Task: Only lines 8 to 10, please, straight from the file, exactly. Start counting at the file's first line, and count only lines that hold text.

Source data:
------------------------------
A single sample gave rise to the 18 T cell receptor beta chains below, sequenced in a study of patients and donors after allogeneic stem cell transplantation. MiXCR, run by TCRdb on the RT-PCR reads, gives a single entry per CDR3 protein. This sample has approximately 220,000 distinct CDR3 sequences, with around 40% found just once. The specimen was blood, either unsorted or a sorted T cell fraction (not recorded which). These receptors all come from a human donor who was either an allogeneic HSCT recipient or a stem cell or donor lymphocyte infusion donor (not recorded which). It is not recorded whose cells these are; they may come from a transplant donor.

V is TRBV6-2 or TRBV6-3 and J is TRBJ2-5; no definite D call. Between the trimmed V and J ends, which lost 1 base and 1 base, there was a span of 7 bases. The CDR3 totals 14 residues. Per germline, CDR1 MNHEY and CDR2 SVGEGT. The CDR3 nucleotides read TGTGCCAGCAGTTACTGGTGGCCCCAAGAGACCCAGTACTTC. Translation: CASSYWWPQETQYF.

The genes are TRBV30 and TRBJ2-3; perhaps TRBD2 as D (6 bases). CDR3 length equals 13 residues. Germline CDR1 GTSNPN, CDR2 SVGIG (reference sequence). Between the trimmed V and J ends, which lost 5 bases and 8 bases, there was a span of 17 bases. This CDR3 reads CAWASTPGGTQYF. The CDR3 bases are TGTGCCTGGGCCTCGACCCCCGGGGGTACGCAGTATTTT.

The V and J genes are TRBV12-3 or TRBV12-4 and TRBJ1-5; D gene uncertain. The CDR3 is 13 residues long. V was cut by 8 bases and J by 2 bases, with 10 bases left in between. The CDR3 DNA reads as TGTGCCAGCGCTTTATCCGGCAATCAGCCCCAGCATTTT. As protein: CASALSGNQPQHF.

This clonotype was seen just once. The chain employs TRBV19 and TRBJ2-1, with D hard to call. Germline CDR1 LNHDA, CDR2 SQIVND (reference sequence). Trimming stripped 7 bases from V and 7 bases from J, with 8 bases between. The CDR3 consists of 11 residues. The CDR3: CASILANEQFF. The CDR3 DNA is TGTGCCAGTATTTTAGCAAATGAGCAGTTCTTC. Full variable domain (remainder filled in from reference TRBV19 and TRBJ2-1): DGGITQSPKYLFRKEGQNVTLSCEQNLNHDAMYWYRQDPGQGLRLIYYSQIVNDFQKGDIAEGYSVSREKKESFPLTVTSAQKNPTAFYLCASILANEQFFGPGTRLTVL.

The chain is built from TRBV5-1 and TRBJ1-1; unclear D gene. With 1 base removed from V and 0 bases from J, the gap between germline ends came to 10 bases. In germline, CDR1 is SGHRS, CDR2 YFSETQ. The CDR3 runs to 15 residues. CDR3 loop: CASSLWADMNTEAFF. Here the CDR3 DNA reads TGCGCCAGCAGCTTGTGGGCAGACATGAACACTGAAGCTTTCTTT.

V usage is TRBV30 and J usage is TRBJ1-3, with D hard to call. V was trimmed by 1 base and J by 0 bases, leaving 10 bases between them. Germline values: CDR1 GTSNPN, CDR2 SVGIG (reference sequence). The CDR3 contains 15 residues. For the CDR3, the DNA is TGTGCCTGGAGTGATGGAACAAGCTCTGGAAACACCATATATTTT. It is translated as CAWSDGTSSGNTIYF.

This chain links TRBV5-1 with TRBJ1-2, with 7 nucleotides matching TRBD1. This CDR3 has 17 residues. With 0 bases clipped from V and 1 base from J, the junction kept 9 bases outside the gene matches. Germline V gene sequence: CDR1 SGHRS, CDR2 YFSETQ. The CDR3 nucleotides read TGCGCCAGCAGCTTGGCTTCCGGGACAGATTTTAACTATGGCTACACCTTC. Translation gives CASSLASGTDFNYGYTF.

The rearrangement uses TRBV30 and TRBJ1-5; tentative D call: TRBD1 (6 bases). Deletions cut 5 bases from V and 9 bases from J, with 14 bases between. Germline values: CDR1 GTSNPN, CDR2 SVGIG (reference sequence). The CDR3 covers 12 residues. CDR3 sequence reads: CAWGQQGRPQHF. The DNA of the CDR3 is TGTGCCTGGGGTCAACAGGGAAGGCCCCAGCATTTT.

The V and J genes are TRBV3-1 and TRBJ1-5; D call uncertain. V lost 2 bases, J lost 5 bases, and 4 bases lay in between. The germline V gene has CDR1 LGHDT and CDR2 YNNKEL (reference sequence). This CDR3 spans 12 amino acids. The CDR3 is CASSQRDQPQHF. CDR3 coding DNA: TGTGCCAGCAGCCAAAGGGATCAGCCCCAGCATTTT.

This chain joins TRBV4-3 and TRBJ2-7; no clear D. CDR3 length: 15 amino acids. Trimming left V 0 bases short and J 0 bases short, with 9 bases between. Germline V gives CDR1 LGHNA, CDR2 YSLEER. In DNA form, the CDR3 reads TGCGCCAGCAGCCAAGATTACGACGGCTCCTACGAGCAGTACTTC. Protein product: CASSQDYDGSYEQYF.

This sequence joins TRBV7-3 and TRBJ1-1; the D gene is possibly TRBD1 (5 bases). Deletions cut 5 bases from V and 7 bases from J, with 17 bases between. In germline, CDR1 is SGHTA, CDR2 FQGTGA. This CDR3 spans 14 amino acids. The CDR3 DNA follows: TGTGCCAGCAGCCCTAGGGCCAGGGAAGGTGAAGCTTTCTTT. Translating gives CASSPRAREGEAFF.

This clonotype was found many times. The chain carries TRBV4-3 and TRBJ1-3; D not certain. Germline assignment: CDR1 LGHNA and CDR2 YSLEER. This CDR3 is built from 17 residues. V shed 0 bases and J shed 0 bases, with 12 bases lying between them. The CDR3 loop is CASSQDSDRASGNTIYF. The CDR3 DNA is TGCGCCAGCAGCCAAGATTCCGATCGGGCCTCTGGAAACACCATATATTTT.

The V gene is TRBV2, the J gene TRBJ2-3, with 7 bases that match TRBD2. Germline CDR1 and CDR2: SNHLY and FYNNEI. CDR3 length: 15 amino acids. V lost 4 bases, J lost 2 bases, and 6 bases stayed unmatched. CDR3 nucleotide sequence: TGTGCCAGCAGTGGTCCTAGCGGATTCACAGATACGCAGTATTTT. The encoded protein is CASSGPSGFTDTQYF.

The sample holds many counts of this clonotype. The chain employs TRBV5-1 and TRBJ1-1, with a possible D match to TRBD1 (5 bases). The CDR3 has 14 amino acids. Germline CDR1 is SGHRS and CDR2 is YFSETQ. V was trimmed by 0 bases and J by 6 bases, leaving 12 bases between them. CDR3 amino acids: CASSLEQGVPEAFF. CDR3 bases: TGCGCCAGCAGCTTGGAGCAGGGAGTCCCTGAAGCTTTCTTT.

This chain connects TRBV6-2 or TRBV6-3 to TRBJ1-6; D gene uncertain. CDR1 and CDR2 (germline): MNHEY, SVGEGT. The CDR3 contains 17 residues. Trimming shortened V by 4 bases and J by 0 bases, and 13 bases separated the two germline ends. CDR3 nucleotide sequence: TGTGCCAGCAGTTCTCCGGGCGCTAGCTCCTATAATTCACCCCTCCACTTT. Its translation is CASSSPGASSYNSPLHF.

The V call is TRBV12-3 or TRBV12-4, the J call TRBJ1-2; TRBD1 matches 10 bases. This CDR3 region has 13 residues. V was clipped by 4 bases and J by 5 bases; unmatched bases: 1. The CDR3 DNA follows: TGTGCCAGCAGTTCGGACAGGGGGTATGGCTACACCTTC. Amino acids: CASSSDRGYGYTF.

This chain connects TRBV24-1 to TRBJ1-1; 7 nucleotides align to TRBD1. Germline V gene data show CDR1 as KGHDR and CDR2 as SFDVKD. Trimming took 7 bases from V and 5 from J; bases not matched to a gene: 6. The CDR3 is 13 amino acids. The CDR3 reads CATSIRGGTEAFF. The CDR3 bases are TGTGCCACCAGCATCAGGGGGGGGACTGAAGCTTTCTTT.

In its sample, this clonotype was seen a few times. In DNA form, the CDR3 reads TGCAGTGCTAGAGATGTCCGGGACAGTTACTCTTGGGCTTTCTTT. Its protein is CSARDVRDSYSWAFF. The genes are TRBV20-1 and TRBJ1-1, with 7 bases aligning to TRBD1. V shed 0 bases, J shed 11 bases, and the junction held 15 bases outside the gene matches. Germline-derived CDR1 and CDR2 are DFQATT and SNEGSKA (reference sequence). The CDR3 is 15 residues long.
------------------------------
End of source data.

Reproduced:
This chain links TRBV5-1 with TRBJ1-2, with 7 nucleotides matching TRBD1. This CDR3 has 17 residues. With 0 bases clipped from V and 1 base from J, the junction kept 9 bases outside the gene matches. Germline V gene sequence: CDR1 SGHRS, CDR2 YFSETQ. The CDR3 nucleotides read TGCGCCAGCAGCTTGGCTTCCGGGACAGATTTTAACTATGGCTACACCTTC. Translation gives CASSLASGTDFNYGYTF.

The rearrangement uses TRBV30 and TRBJ1-5; tentative D call: TRBD1 (6 bases). Deletions cut 5 bases from V and 9 bases from J, with 14 bases between. Germline values: CDR1 GTSNPN, CDR2 SVGIG (reference sequence). The CDR3 covers 12 residues. CDR3 sequence reads: CAWGQQGRPQHF. The DNA of the CDR3 is TGTGCCTGGGGTCAACAGGGAAGGCCCCAGCATTTT.

The V and J genes are TRBV3-1 and TRBJ1-5; D call uncertain. V lost 2 bases, J lost 5 bases, and 4 bases lay in between. The germline V gene has CDR1 LGHDT and CDR2 YNNKEL (reference sequence). This CDR3 spans 12 amino acids. The CDR3 is CASSQRDQPQHF. CDR3 coding DNA: TGTGCCAGCAGCCAAAGGGATCAGCCCCAGCATTTT.